Join mybook club here.
Catch my deals here- just click follow
My books! Amazon, iBooksNook, Kobo



Tuesday, April 19, 2016

Tuesday, April 5, 2016

Pinterest Tip for Book Marketing

Use Pinterest to get your books seen by more people than regularly visit your blog. I use three elements to bring traffic in--original recipes, book covers and reviews, and memes. Then, along the sidebar, I post my books with links to their Amazon pages, like this









Step 1: Design blog posts that can have pin-able elements.
This includes pictures for my recipes,







Book Covers that lead them to my reviews,













and memes they want to save that will point them back to my blog.









Step 2: Pin to Pinterest

Step 3: Check your blog's analytics to see which pins people are interested in following back to your blog post. For me, they come for the original recipes.

Monday, March 28, 2016

Writing Is an Art Form

I confess, I've been a little frustrated lately. Language is a beautiful thing full of nuance and shade and light. Well-chosen words can convince men to go to war and women to fall in love. The classics shape our minds and our world view. The modern classics tell us about today's human condition. Books are valuable. Stories are precious. Words are powerful and compelling. Communication is a priceless gift.

However, as time goes on and we see grammar rules shift and morph into something simpler, we are losing some of that refinement of speech. Meanings aren't as clear anymore. Sometimes it's hard to guess at the author's real meaning. And I'm afraid that as time goes on, beautiful language is going to be come rare.

This is where we can make a difference, authors. Please don't let yourself allowed to be swayed by the "easier is better" mindset - please always be seeking to tell your stories in the best possible way so we can preserve what makes language special and unique. Always seek to improve your craft. Always work on finding a better turn of phrase or stand-out voice. Writing is an art form, one we can fight to preserve.

Tuesday, March 22, 2016

What is an LCCN and Why Would I Want One?

If you Google or Bing "indie publishing", you could take the rest of your life reading articles and posts about it. Stay on top of it, but don't let it bog you down. You need to be actively working toward getting your book out, not just reading about other people doing it.

Alright...

You know when you look on the title page of books and they have an LCCN Number and words after it?

This number is for cataloguing with the Library of Congress. LCCN is short for Library of Congress Control Number and is assigned to titles it’s likely to acquire. If you want the opportunity to have your book in the Library of Congress, you’ll need an LCCN. (pretty cool, eh?)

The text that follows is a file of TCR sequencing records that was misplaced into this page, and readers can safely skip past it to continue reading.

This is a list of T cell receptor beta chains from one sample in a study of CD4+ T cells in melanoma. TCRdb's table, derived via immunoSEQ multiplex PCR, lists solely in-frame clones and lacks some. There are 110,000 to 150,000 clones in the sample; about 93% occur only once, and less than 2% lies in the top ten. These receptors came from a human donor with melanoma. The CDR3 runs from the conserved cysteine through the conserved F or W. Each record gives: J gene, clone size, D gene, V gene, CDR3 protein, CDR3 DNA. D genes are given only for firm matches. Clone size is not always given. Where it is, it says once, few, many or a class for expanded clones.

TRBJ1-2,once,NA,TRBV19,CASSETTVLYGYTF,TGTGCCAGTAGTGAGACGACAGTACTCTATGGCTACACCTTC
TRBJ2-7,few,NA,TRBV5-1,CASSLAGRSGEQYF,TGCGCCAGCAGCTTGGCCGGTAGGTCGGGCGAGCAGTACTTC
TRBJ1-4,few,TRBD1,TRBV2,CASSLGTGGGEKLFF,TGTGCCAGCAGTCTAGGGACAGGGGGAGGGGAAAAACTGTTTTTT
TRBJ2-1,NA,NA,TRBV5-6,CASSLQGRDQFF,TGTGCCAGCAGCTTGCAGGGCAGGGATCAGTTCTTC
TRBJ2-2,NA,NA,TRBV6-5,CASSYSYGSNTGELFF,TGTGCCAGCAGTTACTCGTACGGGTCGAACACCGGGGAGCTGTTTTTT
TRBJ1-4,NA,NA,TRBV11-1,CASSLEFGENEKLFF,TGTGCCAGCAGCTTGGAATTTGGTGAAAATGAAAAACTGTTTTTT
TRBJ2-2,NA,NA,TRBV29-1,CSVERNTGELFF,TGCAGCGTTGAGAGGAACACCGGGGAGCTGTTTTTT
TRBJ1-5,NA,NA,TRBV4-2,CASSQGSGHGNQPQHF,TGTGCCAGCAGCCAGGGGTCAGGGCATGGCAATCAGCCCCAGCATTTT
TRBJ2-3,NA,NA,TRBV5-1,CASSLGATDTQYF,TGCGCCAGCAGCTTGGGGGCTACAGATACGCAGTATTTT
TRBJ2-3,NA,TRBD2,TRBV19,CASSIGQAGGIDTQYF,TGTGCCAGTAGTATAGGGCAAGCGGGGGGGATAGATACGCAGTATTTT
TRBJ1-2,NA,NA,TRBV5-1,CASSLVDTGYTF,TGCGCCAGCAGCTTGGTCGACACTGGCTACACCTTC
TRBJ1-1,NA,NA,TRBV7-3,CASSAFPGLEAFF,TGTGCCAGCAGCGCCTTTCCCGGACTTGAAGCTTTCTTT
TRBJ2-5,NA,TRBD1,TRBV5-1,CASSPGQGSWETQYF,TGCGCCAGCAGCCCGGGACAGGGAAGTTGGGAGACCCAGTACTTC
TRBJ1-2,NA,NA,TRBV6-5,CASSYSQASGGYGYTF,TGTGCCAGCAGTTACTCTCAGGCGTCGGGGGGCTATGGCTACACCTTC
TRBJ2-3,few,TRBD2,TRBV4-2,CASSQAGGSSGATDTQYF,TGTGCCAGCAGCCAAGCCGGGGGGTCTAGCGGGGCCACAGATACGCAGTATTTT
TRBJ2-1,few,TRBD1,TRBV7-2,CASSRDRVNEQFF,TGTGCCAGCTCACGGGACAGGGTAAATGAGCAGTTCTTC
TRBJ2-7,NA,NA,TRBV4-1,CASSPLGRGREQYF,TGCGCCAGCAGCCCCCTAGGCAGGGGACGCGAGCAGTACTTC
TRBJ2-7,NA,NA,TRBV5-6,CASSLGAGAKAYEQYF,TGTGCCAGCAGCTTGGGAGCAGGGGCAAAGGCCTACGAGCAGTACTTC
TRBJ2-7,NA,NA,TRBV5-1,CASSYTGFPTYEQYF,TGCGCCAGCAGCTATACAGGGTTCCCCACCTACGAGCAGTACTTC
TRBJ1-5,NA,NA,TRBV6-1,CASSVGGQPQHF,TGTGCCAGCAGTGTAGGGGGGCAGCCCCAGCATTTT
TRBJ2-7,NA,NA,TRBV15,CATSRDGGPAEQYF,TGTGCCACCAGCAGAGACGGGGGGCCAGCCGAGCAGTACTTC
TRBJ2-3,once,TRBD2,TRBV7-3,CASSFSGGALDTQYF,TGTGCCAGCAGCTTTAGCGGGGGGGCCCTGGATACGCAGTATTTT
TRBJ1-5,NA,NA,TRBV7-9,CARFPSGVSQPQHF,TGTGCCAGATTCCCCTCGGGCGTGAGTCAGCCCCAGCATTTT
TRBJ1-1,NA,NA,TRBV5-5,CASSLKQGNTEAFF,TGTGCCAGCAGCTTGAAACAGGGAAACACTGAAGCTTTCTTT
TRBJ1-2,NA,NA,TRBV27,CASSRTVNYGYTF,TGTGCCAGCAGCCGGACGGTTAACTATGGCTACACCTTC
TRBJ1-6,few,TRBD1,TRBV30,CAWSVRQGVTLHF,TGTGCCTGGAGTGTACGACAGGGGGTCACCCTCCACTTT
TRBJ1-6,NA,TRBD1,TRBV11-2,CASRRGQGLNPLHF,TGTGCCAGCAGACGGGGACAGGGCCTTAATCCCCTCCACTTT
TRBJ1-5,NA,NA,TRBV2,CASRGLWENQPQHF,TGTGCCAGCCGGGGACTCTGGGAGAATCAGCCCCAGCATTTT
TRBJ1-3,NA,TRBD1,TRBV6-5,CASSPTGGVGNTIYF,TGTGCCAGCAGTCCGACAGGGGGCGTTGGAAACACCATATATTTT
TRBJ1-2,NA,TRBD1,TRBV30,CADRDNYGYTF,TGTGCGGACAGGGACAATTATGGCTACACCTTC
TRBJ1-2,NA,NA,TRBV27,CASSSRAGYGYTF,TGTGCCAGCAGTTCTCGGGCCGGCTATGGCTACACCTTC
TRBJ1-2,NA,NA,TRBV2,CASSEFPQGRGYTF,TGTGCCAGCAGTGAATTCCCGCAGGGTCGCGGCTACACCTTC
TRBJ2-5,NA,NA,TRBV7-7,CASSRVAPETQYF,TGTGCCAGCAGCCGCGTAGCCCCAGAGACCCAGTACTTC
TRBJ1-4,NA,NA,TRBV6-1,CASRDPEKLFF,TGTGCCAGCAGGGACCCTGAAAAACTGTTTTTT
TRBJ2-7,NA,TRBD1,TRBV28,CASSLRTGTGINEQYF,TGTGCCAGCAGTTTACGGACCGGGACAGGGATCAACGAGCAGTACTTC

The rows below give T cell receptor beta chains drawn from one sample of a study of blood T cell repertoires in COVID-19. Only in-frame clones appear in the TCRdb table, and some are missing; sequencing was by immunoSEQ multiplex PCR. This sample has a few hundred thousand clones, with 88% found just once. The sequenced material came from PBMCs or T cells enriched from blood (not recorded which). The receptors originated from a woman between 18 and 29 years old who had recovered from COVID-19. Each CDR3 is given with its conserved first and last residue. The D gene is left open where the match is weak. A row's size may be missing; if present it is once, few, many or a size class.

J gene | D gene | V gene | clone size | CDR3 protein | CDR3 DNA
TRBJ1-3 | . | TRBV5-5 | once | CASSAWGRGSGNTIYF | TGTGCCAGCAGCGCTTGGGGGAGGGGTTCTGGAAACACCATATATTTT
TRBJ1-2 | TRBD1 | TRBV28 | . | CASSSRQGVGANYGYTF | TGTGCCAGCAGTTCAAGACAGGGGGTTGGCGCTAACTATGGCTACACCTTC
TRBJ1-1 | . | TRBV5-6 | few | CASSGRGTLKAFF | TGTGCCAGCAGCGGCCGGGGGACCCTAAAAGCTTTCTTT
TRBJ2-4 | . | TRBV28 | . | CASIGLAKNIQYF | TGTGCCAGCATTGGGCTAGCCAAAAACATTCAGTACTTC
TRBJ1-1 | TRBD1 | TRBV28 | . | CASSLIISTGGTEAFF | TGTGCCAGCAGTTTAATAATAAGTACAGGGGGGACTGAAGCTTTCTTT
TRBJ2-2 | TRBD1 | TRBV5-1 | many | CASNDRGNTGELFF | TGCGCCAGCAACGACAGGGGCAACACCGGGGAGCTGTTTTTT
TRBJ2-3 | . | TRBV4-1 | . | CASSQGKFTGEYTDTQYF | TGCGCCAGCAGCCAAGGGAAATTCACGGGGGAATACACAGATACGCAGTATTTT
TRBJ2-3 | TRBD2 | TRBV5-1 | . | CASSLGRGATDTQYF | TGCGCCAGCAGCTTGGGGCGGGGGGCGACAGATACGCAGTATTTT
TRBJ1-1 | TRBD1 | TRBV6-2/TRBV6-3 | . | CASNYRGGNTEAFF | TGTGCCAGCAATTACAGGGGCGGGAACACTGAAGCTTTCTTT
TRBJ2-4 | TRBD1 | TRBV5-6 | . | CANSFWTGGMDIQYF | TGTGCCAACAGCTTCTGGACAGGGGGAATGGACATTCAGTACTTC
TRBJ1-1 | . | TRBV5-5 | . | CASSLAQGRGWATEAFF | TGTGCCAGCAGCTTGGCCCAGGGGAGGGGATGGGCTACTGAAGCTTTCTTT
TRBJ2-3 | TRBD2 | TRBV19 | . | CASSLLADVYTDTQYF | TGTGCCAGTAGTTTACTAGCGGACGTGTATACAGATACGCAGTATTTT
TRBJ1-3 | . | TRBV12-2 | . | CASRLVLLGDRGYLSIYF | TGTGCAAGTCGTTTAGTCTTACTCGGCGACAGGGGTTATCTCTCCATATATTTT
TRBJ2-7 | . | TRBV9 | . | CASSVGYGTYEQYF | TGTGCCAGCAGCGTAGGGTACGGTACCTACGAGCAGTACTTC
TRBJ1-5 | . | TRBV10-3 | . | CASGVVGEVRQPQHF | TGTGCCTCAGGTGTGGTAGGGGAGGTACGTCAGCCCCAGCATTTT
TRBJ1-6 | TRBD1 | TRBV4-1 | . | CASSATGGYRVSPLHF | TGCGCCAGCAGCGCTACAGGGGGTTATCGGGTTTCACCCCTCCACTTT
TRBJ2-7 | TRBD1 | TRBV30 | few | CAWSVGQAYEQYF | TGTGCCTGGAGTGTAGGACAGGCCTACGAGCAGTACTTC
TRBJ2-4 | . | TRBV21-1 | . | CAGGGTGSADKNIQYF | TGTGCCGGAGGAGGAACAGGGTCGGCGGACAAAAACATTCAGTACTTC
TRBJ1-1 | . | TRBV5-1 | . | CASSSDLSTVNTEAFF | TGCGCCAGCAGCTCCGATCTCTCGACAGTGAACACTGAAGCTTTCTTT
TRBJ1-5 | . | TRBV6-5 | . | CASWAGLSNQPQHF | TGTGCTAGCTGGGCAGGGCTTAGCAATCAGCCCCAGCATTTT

You place on the copyright page and it looks something like this:
“Library of Congress Control Number: 2001012345”.
Sorry, only U.S. book publishers are eligible to get an LCCN and ebooks are ineligible for an LCCN.

You want this number in your book.

Check out all your books by traditional publishers. They have this number. You should, too. (use the links in the text below to get you to the right places.)

You have to apply for that number and it takes a while to go through the process. It is a two step process and it's free. (You get your LCCN on the PCN site- weird, I know.)
  1. You are the publisher, so fill out the publisher's form. This is the application to start the process.
  2. You will receive an email with your account number and password to log onto the site and apply for your number.
Once they've reviewed your application and approved it, they will send you your LCCN and you can print it in your book. (You will have to send them a copy of the book as soon as you print it.)

A word of caution. If you publish your book before getting this number, you will not be able to get one. You will need to start over with a new ISBN. Don't make that mistake.

You do need very specific information about your book when applying for the number. so if you haven't uploaded your interior text file to Createspace (or other printer) yet, you will need to do that before filling out the second form to get your number.

Go ahead and fill out the publisher form and then upload your file to your printer so that you can give that final information in order to get your LCCN.

Happy Applicationing.

Cindy M. Hogan
Join mybook club here.
Catch my deals here- just click follow
My books! Amazon, iBooksNook, Kobo